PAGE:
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According to MyFitnessPal, which is an app that I use to monitor my calorie intake, this smoothie came out to be 394 calories; with 54 g carbs, 32 g protein, and 10 g fat. This is a good blend! I typically stay on the high side of the recommended protein intake, due to my exercise and martial arts routine. You could easily add 1/4 of a banana to this and increase the carbohydrate ratio. A sprinkling of cinnamon in your smoothie wouldn’t hurt to keep insulin spikes down as well.

In fitness, Bob

Roasted Pumpkin Seeds

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IMG_20141030_084415_447  Happy Halloween to all! This season is full of the smell of leaves, candy apples, goblin cookies, popcorn balls and yes pumpkin.

We went to the farmer’s market last weekend to brouse through the squash, end of season tomatoes, apples and of course pumpkin. As is tradition, my stepson is allowed to pick the largest pumpkin he can carry, to be carved. This years choice was beautiful.

After the carving was finished, a fine job by the way, I was given the task of preparing the seeds for roasting. After separating the seeds from the pulp, I rinsed and drained them, and then soaked them overnight in salt water.

IMG_20141030_085336_208  This morning I drained them, spread them out on a cookie sheet, sprinkled them with ginger, wasabi powder and a little sugar and gave them a stir to coat evenly. Then into the oven at `200 for at least 2 hours.

IMG_20141030_083914_718  I have got to tell you that the smell of the ginger wafting through the house is fabulous! My father always preferred using Lowery’s Season Salt. Most people prefer just salt, and you can choose what you like. Maybe pumpkin pie spice would be appropriate? Some cinnamon and brown sugar perhaps?

Pumpkin seeds are a source of phosphorous, magnesium, manganese, and copper. There are also small amounts of zinc and iron as well as Vitamin E. Pepitas, or pumpkin seeds, are also a good source of protein. Nutritionally, seeds are a great addition to the diet.

However you choose to enjoy them, they are a part of the fall season, with a healthy benefit.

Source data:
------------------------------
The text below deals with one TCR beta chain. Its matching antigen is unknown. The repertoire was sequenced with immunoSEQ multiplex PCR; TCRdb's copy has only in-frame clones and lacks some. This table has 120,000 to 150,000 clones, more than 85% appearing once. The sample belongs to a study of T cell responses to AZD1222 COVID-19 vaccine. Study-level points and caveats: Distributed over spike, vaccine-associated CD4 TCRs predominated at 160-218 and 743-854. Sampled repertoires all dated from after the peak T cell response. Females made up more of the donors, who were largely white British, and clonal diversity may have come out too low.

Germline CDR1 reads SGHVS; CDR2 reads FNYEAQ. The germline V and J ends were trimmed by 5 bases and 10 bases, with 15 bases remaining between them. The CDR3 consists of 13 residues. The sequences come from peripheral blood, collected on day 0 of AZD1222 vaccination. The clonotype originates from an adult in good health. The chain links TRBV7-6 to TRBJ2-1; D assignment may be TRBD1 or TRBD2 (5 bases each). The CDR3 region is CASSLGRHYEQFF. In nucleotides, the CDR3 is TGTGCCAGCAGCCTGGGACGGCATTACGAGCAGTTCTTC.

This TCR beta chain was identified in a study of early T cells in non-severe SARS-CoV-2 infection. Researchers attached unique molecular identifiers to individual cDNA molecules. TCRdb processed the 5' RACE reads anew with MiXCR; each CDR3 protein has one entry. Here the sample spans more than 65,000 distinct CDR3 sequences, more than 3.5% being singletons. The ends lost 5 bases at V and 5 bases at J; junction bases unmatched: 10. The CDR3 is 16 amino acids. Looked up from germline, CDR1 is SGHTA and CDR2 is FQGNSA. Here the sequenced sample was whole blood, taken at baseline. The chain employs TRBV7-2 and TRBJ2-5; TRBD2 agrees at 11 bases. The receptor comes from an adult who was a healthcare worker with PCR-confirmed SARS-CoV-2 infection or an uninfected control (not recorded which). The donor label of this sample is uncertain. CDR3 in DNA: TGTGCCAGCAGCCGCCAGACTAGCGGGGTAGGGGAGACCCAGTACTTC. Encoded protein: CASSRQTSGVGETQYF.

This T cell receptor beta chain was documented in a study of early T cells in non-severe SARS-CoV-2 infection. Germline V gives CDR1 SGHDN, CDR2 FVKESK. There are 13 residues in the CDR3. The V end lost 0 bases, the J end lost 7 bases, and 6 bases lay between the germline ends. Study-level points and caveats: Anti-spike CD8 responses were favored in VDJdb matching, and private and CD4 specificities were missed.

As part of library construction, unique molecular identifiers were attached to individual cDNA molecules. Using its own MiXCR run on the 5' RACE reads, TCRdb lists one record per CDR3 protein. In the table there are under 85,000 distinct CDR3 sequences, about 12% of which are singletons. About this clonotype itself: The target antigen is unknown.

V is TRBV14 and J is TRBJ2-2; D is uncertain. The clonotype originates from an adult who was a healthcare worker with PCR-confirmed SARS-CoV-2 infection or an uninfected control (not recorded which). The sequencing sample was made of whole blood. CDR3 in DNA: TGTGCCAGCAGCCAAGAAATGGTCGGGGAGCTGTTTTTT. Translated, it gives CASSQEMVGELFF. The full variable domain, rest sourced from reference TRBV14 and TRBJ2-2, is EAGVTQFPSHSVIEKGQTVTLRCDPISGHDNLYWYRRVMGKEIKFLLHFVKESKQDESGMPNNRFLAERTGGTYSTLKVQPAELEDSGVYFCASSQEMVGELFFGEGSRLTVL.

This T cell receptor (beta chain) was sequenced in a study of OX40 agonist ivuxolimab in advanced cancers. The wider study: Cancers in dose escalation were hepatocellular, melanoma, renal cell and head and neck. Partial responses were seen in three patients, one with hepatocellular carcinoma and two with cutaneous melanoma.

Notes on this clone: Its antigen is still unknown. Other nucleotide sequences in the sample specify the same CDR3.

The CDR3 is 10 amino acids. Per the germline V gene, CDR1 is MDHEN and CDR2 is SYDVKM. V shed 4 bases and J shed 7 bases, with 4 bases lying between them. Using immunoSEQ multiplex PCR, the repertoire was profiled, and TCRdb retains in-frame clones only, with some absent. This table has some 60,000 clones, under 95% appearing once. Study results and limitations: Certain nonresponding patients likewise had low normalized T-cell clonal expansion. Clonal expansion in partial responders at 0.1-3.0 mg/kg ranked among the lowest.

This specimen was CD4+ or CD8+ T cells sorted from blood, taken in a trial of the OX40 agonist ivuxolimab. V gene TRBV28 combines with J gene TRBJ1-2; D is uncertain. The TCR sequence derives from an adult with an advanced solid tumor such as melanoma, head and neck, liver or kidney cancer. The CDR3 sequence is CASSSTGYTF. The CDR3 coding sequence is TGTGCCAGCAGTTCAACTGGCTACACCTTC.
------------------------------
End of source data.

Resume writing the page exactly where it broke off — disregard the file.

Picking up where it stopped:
In fitness, Bob

Oven Roasted Spicy Chickpeas

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This recipe is a great, healthy snack. Chickpeas, or Garbanzo beans, are a fantastic source of protein. Those of you with dairy (whey), or soy allergies, or anyone wanting an alternative to animal based protein may want to consider pea protein. It contains a well balanced profile of all the essential amino acids, particularly; arginine, lysine, and phenylalanine.

Chickpeas can be made into hummus, added to salads, mixed with vegetables or purchased as a protein powder and mixed into smoothies. The two brands I use for shakes are Now Sports or Truenutrition. These mix well and are less gritty than most. Pea protein digests well and leaves you without the ‘bloated‘ feeling that some lactose or gluten based proteins may cause. If you are looking for a fat free, cholesterol free, gluten free or vegan freindly substitute, this may be for you. IMG_20141014_102719_309

For this recipe I used (1) 29 oz can of chickpeas, rinsed, drained and gently patted dry                                                                         2Tbs olive oil                                                                                      1tsp ground cumin                                                                             1tsp chili powder                                                                                  1/2tsp ancho powder (or substitute cayenne)                             1/2tsp sea salt

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Heat oven to 400F and place rack in the middle. put chickpeas in mixing bowl and gently toss with all remaining ingredients until evenly coated. Spread the chickpeas in an even layer on a cookie sheet and bake until crisp, about 40 minutes, depending on desired crispness. Serve warm or at room temperature.

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Experiment with different variations. My next batch will be Ginger/Wasabi. From there I think I’ll try brown sugar and mustard, smoked paprika and chipotle….ah the joys of a large spice variety.

In fitness, Bob